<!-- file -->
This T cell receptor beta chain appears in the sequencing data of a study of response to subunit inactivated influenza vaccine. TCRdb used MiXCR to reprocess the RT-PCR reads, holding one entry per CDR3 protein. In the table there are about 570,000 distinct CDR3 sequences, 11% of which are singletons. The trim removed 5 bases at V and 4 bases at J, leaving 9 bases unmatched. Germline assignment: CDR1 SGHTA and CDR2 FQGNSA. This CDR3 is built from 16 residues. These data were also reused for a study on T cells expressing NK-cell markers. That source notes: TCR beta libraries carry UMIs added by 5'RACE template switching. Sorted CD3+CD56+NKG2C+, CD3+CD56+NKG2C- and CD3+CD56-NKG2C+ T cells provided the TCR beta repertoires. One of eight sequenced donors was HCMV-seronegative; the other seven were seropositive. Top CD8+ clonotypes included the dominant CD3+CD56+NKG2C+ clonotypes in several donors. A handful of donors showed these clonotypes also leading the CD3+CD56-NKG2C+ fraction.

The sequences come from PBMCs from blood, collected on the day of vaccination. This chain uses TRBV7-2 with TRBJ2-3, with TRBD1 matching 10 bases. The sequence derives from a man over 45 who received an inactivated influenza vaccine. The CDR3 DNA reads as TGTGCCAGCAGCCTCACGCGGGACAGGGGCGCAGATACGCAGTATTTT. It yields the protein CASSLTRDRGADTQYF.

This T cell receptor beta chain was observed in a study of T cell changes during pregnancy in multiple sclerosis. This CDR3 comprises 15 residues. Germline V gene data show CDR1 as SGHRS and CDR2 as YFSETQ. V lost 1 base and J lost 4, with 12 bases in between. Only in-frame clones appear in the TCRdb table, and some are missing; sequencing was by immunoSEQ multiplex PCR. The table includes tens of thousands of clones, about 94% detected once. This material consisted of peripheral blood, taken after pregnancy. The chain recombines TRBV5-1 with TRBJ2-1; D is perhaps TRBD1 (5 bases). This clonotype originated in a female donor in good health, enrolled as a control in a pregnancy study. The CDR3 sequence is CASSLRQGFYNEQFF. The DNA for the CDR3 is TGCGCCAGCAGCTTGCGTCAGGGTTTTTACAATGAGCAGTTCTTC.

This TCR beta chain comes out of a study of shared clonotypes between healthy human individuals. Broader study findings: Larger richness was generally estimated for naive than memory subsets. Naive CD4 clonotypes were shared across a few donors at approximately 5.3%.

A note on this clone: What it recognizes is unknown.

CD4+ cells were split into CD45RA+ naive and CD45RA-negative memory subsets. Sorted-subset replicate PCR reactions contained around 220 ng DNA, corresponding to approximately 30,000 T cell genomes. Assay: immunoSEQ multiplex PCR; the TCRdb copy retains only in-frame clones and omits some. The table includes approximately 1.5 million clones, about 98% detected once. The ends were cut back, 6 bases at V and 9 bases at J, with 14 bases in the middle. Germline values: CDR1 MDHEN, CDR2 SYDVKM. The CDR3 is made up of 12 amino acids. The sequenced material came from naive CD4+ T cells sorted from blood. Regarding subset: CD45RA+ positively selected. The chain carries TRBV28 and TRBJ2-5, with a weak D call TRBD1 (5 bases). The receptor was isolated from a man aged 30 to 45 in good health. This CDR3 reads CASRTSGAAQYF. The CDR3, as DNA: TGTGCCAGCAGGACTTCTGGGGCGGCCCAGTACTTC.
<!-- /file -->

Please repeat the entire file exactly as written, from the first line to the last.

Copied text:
This T cell receptor beta chain appears in the sequencing data of a study of response to subunit inactivated influenza vaccine. TCRdb used MiXCR to reprocess the RT-PCR reads, holding one entry per CDR3 protein. In the table there are about 570,000 distinct CDR3 sequences, 11% of which are singletons. The trim removed 5 bases at V and 4 bases at J, leaving 9 bases unmatched. Germline assignment: CDR1 SGHTA and CDR2 FQGNSA. This CDR3 is built from 16 residues. These data were also reused for a study on T cells expressing NK-cell markers. That source notes: TCR beta libraries carry UMIs added by 5'RACE template switching. Sorted CD3+CD56+NKG2C+, CD3+CD56+NKG2C- and CD3+CD56-NKG2C+ T cells provided the TCR beta repertoires. One of eight sequenced donors was HCMV-seronegative; the other seven were seropositive. Top CD8+ clonotypes included the dominant CD3+CD56+NKG2C+ clonotypes in several donors. A handful of donors showed these clonotypes also leading the CD3+CD56-NKG2C+ fraction.

The sequences come from PBMCs from blood, collected on the day of vaccination. This chain uses TRBV7-2 with TRBJ2-3, with TRBD1 matching 10 bases. The sequence derives from a man over 45 who received an inactivated influenza vaccine. The CDR3 DNA reads as TGTGCCAGCAGCCTCACGCGGGACAGGGGCGCAGATACGCAGTATTTT. It yields the protein CASSLTRDRGADTQYF.

This T cell receptor beta chain was observed in a study of T cell changes during pregnancy in multiple sclerosis. This CDR3 comprises 15 residues. Germline V gene data show CDR1 as SGHRS and CDR2 as YFSETQ. V lost 1 base and J lost 4, with 12 bases in between. Only in-frame clones appear in the TCRdb table, and some are missing; sequencing was by immunoSEQ multiplex PCR. The table includes tens of thousands of clones, about 94% detected once. This material consisted of peripheral blood, taken after pregnancy. The chain recombines TRBV5-1 with TRBJ2-1; D is perhaps TRBD1 (5 bases). This clonotype originated in a female donor in good health, enrolled as a control in a pregnancy study. The CDR3 sequence is CASSLRQGFYNEQFF. The DNA for the CDR3 is TGCGCCAGCAGCTTGCGTCAGGGTTTTTACAATGAGCAGTTCTTC.

This TCR beta chain comes out of a study of shared clonotypes between healthy human individuals. Broader study findings: Larger richness was generally estimated for naive than memory subsets. Naive CD4 clonotypes were shared across a few donors at approximately 5.3%.

A note on this clone: What it recognizes is unknown.

CD4+ cells were split into CD45RA+ naive and CD45RA-negative memory subsets. Sorted-subset replicate PCR reactions contained around 220 ng DNA, corresponding to approximately 30,000 T cell genomes. Assay: immunoSEQ multiplex PCR; the TCRdb copy retains only in-frame clones and omits some. The table includes approximately 1.5 million clones, about 98% detected once. The ends were cut back, 6 bases at V and 9 bases at J, with 14 bases in the middle. Germline values: CDR1 MDHEN, CDR2 SYDVKM. The CDR3 is made up of 12 amino acids. The sequenced material came from naive CD4+ T cells sorted from blood. Regarding subset: CD45RA+ positively selected. The chain carries TRBV28 and TRBJ2-5, with a weak D call TRBD1 (5 bases). The receptor was isolated from a man aged 30 to 45 in good health. This CDR3 reads CASRTSGAAQYF. The CDR3, as DNA: TGTGCCAGCAGGACTTCTGGGGCGGCCCAGTACTTC.